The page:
Breaststroke, freestyle, backstroke,butterfly
When all in the same race it's a medley
Freestyle, Backstroke, Butterfly and Breaststroke.
It can be used to measure the efficiency of your strokes.
Butterfly is one of the four major strokes used in competitive swimming. The others are freestyle, backstroke and breaststroke. Butterfly is swum as often as backstroke and breaststroke in a normal swimming meet. Butterfly is generally considered the most grueling and difficult of the strokes, so its popularity outside of competitive swimming is limited.
Size of an Olympic swimming pool is very huge. It is used to held different swimming sports. Roughly it is the size of 88,000 cubic meter.
Most international competitive swimming events, particularly those hosted by FINA, the international swimming organization that oversees Olympic swimming, use Omega touch pads.
Coz it makes you go fast.
freestyle is used themost, partly because its the easiest and partly because it's the fastest. Butterfly is just as fast as freestyle but it tires you out alot faster.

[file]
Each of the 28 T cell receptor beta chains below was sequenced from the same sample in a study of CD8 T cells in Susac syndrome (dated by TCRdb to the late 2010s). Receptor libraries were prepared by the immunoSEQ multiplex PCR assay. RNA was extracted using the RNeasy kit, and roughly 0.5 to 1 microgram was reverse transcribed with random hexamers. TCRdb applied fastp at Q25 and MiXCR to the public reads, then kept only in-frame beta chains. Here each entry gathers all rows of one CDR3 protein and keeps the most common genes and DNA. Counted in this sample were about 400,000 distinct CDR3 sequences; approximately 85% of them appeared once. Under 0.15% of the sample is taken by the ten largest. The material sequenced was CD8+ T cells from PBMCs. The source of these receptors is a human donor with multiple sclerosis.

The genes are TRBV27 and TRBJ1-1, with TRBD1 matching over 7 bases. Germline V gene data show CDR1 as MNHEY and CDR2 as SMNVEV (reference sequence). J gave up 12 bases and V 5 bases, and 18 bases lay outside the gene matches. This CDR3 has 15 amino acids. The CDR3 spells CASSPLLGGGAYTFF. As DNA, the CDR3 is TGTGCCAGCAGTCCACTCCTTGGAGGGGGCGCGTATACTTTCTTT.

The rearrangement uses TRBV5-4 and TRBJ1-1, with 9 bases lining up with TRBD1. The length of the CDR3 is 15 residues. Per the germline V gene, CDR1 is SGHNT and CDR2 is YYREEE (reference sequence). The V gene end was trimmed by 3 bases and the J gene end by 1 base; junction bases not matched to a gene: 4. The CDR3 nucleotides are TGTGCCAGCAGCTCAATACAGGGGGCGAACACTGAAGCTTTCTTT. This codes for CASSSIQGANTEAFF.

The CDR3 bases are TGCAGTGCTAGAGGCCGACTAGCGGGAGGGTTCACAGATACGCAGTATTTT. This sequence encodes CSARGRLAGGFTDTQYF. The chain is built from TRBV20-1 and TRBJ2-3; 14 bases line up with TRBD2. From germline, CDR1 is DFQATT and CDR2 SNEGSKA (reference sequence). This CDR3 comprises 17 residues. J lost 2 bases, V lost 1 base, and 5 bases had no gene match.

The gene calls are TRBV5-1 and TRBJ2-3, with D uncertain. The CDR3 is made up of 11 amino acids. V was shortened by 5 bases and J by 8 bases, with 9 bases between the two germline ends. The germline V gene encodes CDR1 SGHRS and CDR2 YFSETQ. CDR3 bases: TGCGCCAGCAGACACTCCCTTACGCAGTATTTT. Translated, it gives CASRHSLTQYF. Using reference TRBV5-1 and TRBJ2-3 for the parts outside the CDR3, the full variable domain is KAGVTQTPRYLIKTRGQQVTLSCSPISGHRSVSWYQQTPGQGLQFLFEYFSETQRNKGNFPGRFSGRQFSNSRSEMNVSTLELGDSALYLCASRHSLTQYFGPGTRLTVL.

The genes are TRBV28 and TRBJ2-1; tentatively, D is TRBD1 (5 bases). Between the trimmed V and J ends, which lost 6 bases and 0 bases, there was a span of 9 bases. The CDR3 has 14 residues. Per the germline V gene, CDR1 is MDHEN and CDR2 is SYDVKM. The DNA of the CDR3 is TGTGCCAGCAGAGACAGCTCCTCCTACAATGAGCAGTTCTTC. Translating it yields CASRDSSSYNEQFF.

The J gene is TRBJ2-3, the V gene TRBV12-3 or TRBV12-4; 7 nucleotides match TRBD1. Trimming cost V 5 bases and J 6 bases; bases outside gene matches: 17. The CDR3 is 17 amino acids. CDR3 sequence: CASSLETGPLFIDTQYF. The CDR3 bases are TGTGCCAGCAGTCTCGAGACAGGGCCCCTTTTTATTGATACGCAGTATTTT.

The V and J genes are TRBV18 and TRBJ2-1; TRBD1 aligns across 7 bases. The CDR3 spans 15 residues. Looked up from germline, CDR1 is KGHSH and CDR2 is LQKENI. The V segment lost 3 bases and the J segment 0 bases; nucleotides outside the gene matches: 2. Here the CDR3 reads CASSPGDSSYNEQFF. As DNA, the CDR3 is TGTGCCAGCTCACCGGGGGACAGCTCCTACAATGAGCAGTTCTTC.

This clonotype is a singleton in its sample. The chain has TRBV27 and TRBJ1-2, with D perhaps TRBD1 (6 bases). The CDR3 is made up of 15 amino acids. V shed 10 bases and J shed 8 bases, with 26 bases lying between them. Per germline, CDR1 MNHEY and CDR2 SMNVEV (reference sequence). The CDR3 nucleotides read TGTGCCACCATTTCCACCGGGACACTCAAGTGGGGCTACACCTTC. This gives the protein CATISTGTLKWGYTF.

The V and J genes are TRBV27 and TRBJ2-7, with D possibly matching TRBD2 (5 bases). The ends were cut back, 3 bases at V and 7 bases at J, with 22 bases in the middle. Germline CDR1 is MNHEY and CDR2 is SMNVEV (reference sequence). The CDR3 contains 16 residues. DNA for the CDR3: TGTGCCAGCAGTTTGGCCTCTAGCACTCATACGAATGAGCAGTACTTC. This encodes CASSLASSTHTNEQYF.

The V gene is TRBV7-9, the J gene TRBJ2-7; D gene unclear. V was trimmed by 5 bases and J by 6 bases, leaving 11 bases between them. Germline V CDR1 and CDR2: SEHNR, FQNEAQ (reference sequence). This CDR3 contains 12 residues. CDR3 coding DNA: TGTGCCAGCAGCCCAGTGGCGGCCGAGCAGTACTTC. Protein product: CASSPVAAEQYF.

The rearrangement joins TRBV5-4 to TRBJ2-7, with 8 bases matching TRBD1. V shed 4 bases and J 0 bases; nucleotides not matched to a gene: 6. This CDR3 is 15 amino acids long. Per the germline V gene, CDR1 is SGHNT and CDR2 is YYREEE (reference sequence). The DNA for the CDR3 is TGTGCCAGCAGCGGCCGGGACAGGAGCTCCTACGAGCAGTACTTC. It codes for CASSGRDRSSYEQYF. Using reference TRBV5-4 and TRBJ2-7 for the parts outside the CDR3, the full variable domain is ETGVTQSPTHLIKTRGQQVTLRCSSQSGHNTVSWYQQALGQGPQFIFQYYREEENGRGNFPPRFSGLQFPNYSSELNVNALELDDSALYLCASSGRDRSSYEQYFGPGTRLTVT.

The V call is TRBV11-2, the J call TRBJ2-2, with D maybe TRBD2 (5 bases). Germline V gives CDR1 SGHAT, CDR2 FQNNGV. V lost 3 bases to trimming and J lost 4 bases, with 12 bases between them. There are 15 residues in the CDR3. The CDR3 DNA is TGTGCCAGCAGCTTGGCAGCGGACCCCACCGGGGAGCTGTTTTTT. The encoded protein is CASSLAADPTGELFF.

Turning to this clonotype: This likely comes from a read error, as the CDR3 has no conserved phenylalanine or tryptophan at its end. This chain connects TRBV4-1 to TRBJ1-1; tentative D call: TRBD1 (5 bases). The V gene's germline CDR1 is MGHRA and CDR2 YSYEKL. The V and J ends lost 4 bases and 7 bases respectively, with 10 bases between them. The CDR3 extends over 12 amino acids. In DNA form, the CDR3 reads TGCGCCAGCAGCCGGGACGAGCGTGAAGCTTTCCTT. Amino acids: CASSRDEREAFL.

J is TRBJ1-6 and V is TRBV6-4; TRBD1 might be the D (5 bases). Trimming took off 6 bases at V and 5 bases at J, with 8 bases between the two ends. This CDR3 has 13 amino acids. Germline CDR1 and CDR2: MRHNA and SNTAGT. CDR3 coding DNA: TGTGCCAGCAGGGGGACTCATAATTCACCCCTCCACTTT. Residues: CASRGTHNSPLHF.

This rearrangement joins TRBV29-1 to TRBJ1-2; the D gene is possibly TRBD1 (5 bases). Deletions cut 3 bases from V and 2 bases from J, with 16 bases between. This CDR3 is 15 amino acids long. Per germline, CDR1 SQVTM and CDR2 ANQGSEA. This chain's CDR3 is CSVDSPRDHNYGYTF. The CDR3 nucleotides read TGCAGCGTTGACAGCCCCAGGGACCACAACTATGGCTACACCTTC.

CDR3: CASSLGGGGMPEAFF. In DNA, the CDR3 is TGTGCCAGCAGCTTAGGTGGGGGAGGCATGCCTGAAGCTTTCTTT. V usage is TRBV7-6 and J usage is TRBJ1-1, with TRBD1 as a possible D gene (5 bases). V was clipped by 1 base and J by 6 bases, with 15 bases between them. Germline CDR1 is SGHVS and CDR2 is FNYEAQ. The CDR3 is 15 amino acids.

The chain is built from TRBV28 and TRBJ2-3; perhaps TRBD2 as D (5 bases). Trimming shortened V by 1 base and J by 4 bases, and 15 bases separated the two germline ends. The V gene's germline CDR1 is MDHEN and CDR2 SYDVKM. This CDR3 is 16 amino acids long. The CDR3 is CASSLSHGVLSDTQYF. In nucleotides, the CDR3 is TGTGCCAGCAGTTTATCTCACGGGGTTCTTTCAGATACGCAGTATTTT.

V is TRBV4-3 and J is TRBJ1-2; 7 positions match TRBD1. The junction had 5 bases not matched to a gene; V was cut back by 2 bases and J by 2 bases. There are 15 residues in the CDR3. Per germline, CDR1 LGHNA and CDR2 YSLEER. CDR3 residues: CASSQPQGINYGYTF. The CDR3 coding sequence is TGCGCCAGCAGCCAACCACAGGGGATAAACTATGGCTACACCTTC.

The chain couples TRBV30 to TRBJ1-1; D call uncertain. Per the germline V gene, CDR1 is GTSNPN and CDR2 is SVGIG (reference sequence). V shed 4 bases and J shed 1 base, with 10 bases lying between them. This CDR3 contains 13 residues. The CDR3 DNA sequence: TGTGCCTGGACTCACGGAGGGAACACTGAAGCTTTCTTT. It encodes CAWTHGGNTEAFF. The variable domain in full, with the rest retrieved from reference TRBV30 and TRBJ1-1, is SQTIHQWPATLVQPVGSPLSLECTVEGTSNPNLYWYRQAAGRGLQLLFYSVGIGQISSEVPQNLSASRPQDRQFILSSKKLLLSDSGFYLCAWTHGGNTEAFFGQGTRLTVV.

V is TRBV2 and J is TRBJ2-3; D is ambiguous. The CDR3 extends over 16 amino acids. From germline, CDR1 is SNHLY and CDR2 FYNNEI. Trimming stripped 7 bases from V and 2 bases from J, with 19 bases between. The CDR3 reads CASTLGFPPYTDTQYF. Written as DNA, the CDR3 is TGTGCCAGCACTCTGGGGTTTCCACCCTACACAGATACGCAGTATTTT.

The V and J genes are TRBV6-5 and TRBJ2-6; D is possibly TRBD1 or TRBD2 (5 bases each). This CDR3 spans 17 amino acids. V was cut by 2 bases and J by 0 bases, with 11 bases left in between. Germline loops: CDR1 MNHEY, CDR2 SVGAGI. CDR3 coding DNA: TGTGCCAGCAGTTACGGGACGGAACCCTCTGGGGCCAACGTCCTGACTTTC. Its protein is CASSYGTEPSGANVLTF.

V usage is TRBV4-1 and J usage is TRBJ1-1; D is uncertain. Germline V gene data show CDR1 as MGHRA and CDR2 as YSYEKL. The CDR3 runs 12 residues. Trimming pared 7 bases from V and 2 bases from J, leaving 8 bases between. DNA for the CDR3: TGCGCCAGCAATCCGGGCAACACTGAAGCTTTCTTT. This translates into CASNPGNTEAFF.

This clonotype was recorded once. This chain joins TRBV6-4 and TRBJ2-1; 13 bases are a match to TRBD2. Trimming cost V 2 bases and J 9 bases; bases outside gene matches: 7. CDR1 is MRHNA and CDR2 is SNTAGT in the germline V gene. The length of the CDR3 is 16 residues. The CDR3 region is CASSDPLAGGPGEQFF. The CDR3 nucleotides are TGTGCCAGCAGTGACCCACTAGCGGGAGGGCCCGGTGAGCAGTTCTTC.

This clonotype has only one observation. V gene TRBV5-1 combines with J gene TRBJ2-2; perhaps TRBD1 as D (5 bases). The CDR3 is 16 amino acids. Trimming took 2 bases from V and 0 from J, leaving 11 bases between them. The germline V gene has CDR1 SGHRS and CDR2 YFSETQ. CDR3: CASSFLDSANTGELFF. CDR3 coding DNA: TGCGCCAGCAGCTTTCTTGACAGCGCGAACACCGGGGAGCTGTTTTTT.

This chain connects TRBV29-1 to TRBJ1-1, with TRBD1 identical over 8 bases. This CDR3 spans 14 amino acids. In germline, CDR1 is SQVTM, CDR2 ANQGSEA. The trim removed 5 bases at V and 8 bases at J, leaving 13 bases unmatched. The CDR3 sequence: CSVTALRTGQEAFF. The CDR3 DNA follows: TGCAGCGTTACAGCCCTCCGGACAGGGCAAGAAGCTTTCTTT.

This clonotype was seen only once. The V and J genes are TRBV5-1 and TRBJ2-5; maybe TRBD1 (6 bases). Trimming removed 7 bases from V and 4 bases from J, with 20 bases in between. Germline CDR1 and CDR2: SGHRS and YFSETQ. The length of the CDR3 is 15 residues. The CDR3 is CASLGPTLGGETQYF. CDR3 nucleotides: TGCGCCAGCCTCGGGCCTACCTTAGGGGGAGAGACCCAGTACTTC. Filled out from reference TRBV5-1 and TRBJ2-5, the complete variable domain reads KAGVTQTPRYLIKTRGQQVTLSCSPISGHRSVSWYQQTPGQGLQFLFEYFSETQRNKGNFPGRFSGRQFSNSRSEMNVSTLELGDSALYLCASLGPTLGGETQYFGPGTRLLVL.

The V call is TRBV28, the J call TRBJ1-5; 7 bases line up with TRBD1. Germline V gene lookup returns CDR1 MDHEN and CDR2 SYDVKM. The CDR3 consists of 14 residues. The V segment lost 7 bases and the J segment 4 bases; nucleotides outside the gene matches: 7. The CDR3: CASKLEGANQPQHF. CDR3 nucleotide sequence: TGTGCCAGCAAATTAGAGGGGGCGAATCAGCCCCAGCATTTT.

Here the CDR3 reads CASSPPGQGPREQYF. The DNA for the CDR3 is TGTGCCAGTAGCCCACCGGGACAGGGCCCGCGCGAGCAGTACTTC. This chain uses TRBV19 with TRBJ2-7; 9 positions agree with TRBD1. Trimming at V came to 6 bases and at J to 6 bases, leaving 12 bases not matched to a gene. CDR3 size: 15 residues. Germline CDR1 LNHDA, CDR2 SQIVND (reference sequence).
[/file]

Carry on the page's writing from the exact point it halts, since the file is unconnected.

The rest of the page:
The doggie paddle was used by cavemen. They copied it from mammals, which is why its called doggie paddle. Other strokes were developed from there.
There are four strokes in competitive swimming. The most commonly used is freestyle or "front crawl". You swim it on your stomach with a flutter kick, alternating arms, and breathing to the side. Backstroke is swum on your back with a flutterkick and alternating arms. Breatstroke is swum on you stomach with a "frog kick" and arms pulling together is a circular motion. Butterfly is swum on your stomach with a dolphin kick and arms pulling together. There are other strokes that are not swum competitively such as sidestroke or elementary backstroke.
An olympic size swimming pool has 10 lanes however only the middle 8 lanes are used for competition, with the outside two lanes being used to prevent the swimmers' waves bouncing off the walls
Jump to: navigation, searchAn Olympic-size swimming pool is the type of swimming pool used in the Olympic Games and other "long course" events (meaning 50 meters in length and not 25 meters or 25 yards). The size is commonly used as a casual measure of volume